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Ohio State great Malcolm Jenkins talks activism on ‘NBC Nightly News’

Jenkins said that he’s not sure if he will continue to raise a fist in protest this season or not.

NFL: Philadelphia Eagles at Los Angeles Chargers Jake Roth-USA TODAY Sports
Matt Tamanini Matt Tamanini is the co-managing editor of Land-Grant Holy Land having joined the site in 2016.

In an interview that aired Wednesday night with “NBC Nightly News” anchor Lester Holt, former Ohio State All-American defensive back Malcolm Jenkins spoke about his social activism— both on and off the football field— and how he tries to help and understand others, despite the increasingly contentious times in which we live.

With training camps getting underway across the NFL, the Philadelphia Eagles’ safety spoke about how his raised, clinched fist during the national anthem went from being his version of Colin Kaepernick’s kneeling-protest to being a gateway to actively impact his community.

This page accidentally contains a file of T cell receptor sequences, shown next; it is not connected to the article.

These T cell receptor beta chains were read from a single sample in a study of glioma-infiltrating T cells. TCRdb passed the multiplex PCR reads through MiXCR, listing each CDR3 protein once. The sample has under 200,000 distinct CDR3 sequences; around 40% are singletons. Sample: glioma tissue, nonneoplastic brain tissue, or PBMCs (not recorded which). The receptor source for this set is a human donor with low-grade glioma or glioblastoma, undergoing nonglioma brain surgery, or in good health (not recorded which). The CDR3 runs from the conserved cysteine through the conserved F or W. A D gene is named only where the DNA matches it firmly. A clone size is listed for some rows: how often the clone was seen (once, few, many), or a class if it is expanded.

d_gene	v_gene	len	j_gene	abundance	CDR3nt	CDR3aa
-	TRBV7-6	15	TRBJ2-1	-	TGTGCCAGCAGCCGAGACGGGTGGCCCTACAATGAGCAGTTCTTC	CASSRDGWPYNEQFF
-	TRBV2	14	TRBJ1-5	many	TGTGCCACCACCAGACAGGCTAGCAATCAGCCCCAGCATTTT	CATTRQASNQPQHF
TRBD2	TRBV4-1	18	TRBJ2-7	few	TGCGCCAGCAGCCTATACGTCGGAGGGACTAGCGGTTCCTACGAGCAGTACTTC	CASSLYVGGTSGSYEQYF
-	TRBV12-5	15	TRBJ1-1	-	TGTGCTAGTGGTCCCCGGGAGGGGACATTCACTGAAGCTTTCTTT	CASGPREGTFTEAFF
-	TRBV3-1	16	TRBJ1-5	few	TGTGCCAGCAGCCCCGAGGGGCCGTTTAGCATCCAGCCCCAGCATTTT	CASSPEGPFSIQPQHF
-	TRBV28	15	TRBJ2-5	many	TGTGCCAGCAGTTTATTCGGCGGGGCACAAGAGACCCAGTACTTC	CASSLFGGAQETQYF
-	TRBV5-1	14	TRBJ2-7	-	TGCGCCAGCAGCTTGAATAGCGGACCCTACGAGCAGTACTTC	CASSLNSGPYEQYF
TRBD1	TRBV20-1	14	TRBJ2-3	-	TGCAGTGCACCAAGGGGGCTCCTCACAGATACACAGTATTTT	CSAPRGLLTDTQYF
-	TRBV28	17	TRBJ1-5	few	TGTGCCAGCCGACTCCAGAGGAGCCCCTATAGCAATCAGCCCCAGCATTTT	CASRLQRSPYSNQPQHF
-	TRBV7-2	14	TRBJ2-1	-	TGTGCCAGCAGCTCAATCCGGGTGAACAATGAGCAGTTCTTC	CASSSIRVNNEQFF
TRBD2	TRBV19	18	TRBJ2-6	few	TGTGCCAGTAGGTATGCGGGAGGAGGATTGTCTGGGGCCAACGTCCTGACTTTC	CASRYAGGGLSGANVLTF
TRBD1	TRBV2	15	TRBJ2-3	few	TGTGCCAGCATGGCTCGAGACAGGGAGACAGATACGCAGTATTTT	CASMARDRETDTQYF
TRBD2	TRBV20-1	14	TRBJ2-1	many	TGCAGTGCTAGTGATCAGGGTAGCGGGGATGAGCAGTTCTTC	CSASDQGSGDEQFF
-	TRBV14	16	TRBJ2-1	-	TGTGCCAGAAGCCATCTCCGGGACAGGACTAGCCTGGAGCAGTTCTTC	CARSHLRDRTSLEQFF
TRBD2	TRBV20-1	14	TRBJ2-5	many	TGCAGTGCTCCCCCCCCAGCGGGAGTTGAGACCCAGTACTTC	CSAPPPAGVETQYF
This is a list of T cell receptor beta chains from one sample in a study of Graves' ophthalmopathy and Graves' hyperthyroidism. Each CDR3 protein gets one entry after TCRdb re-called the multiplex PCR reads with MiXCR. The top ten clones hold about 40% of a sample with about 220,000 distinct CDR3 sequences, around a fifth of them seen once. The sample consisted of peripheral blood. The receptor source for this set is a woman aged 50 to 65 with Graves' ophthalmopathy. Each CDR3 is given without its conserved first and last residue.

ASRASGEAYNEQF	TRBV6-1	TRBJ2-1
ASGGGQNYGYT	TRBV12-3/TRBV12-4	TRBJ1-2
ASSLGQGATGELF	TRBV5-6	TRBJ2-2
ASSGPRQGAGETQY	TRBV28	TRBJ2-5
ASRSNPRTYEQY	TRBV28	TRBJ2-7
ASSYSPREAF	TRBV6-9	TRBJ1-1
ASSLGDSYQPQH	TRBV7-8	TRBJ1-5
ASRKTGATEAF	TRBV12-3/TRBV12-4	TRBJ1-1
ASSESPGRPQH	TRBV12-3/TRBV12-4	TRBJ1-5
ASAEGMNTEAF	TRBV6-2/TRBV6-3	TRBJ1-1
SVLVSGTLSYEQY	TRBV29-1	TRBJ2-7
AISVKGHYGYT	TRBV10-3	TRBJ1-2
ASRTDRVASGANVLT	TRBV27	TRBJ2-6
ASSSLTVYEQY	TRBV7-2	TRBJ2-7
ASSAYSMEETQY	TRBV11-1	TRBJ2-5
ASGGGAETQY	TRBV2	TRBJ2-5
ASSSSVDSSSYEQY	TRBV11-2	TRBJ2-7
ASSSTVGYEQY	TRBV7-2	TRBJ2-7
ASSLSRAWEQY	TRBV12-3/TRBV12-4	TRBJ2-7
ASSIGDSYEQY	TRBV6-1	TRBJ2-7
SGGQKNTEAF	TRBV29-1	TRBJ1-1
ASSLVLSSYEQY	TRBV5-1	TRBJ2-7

“At the end of the day, I’m fighting for people,” Jenkins told Holt. “I’m fighting for Americans and citizens that have been disenfranchised, that have been systemically oppressed for centuries.”

Like Kaepernick, the Super Bowl champion hopes to draw attention to what he believes is an epidemic of police violence against African-American citizens. However, in addition to using his platform as a two-time NFL All-Pro, Jenkins has been engaging with police organizations, including the Philadelphia Police Department. He has participated in ride alongs and had conversations with members of the force to be able to understand both sides of the sometimes volatile situation.

“I’m not afraid of a tough conversation,” Jenkins said. “But I wanted to get an understanding of what their challenges [are] and how do they view this issue, if they even see [the protests] as an issue.”

Jenkins told Holt that he chose to raise his fist in protest as a tribute to Olympic track icons John Carlos and Tommie Smith, and that he has not yet decided if he will continue doing so during the national anthem this season, or not.

Jenkins added, “I hope what I do off the field, you know, lives way longer than what I do on the field.”

To learn more about Jenkins social activism, including the work that he does via his Malcolm Jenkins Foundation, read more on